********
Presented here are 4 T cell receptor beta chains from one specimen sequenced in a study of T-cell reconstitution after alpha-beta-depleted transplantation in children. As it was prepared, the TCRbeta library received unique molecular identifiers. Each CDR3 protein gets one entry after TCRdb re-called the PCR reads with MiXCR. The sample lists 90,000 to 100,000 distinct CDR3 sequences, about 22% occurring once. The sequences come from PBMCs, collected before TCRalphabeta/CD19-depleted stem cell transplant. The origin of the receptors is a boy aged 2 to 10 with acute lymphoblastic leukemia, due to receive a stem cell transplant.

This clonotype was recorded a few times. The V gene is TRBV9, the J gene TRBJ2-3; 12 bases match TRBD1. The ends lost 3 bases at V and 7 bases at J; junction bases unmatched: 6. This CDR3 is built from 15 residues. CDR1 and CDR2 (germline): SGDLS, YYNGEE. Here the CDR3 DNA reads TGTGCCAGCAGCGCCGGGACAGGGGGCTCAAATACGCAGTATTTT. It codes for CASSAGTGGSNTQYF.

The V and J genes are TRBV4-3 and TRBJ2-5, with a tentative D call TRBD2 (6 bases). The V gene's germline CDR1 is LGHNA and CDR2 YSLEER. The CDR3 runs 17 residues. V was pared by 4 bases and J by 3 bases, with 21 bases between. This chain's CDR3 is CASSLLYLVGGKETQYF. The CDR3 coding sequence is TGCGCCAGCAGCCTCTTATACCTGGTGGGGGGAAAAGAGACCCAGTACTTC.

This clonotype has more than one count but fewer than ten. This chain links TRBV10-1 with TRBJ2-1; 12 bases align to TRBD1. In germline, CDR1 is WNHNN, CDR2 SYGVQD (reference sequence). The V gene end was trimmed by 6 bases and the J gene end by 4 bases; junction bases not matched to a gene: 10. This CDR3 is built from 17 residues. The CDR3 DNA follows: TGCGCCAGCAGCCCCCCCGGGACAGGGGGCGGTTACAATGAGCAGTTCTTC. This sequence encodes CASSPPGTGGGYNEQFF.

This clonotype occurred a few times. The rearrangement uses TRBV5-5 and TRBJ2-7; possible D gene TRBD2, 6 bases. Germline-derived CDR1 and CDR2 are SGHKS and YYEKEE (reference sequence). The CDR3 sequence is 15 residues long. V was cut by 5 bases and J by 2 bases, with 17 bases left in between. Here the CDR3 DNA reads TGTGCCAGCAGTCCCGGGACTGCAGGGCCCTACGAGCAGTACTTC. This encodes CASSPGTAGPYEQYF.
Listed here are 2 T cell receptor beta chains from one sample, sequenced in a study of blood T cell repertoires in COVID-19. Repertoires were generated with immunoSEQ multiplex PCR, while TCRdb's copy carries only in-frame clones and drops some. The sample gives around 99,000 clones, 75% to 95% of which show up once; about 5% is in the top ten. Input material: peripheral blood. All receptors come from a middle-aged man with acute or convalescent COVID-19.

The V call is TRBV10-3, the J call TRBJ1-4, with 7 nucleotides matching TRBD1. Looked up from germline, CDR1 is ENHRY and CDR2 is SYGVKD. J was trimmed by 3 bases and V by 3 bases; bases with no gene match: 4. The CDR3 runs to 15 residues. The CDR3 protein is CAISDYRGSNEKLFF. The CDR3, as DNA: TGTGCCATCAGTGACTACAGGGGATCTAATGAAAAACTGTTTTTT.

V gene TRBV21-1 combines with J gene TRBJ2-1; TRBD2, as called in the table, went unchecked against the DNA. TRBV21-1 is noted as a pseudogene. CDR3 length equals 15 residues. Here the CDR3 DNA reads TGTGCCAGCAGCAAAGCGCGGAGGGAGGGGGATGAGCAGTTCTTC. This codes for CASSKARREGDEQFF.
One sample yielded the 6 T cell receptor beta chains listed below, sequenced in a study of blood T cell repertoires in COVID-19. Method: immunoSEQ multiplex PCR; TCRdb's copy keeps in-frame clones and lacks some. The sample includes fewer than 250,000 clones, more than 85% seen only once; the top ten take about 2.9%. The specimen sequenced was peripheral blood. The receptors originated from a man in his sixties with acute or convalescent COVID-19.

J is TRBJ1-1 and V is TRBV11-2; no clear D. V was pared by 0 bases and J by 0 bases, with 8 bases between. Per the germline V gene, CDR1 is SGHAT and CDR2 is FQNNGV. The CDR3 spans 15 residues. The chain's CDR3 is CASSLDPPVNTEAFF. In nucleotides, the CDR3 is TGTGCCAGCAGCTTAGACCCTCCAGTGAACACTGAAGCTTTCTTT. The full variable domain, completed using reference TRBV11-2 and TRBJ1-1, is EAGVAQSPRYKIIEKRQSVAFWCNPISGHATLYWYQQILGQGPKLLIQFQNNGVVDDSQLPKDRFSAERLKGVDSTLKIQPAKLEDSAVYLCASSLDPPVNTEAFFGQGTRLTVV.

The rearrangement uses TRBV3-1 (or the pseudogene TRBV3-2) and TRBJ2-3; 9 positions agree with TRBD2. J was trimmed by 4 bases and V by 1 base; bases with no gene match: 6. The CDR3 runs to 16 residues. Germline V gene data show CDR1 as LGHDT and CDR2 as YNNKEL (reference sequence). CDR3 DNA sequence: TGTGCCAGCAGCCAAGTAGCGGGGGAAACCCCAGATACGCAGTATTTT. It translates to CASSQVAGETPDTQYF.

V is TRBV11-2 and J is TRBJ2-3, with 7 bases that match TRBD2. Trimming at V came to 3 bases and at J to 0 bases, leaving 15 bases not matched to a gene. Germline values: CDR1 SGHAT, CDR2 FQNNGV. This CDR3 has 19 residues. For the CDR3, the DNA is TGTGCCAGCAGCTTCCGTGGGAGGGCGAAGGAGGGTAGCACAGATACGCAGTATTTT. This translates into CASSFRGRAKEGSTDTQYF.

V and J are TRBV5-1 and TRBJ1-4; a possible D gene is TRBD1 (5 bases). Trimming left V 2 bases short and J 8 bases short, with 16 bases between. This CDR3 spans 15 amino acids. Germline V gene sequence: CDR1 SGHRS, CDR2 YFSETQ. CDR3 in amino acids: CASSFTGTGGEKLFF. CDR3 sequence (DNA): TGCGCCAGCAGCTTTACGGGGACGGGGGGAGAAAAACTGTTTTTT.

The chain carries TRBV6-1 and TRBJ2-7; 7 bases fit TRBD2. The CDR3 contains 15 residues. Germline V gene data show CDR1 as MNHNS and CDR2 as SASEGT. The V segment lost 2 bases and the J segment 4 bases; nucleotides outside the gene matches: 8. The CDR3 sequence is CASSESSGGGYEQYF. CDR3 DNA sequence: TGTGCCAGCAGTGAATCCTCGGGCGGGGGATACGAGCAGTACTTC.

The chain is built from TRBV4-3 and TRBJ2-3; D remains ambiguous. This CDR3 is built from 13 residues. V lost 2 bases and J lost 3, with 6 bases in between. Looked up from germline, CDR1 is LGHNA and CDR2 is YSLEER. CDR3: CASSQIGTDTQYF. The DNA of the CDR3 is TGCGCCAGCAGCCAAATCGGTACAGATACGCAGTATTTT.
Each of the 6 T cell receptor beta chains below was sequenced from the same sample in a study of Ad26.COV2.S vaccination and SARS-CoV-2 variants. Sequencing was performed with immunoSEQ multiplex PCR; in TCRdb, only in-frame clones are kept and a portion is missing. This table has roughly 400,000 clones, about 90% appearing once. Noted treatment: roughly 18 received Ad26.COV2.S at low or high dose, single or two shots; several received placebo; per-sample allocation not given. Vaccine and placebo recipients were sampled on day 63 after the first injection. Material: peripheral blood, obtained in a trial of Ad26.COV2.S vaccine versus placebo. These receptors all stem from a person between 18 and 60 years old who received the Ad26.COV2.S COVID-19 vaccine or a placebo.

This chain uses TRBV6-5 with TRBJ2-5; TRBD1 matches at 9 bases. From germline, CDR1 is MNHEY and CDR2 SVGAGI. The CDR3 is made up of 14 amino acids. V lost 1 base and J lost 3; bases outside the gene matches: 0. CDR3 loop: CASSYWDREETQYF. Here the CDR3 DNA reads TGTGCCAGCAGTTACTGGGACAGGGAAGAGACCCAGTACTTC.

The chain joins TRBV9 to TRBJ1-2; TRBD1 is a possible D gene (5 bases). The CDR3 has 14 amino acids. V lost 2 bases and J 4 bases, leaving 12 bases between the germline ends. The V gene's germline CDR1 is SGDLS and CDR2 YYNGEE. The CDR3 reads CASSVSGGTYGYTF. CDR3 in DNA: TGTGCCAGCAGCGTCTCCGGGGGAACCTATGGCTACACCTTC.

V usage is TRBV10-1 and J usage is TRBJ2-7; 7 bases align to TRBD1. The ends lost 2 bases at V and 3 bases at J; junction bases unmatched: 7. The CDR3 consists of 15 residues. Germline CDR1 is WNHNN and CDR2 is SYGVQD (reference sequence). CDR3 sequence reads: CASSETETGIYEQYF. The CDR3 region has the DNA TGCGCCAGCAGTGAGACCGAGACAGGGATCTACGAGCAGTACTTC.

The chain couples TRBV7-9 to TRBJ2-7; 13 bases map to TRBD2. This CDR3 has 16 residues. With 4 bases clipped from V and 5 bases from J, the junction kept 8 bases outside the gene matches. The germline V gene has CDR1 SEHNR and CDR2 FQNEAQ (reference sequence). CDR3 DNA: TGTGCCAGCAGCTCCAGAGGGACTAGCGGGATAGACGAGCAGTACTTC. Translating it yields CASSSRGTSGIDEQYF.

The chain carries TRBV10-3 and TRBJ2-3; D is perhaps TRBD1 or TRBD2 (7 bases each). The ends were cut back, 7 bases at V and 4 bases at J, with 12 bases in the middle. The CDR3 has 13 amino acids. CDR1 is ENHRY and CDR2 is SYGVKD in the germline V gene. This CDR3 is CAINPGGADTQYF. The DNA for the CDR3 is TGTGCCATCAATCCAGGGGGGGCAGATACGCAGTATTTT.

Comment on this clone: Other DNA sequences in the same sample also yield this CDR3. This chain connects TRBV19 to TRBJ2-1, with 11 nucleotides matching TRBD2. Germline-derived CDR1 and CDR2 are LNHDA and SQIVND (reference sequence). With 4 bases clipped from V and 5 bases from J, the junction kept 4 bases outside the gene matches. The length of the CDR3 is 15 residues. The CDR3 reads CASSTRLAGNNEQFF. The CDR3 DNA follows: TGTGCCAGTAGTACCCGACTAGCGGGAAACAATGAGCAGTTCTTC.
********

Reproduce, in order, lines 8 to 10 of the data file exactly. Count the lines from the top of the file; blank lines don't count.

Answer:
V gene TRBV21-1 combines with J gene TRBJ2-1; TRBD2, as called in the table, went unchecked against the DNA. TRBV21-1 is noted as a pseudogene. CDR3 length equals 15 residues. Here the CDR3 DNA reads TGTGCCAGCAGCAAAGCGCGGAGGGAGGGGGATGAGCAGTTCTTC. This codes for CASSKARREGDEQFF.
One sample yielded the 6 T cell receptor beta chains listed below, sequenced in a study of blood T cell repertoires in COVID-19. Method: immunoSEQ multiplex PCR; TCRdb's copy keeps in-frame clones and lacks some. The sample includes fewer than 250,000 clones, more than 85% seen only once; the top ten take about 2.9%. The specimen sequenced was peripheral blood. The receptors originated from a man in his sixties with acute or convalescent COVID-19.

J is TRBJ1-1 and V is TRBV11-2; no clear D. V was pared by 0 bases and J by 0 bases, with 8 bases between. Per the germline V gene, CDR1 is SGHAT and CDR2 is FQNNGV. The CDR3 spans 15 residues. The chain's CDR3 is CASSLDPPVNTEAFF. In nucleotides, the CDR3 is TGTGCCAGCAGCTTAGACCCTCCAGTGAACACTGAAGCTTTCTTT. The full variable domain, completed using reference TRBV11-2 and TRBJ1-1, is EAGVAQSPRYKIIEKRQSVAFWCNPISGHATLYWYQQILGQGPKLLIQFQNNGVVDDSQLPKDRFSAERLKGVDSTLKIQPAKLEDSAVYLCASSLDPPVNTEAFFGQGTRLTVV.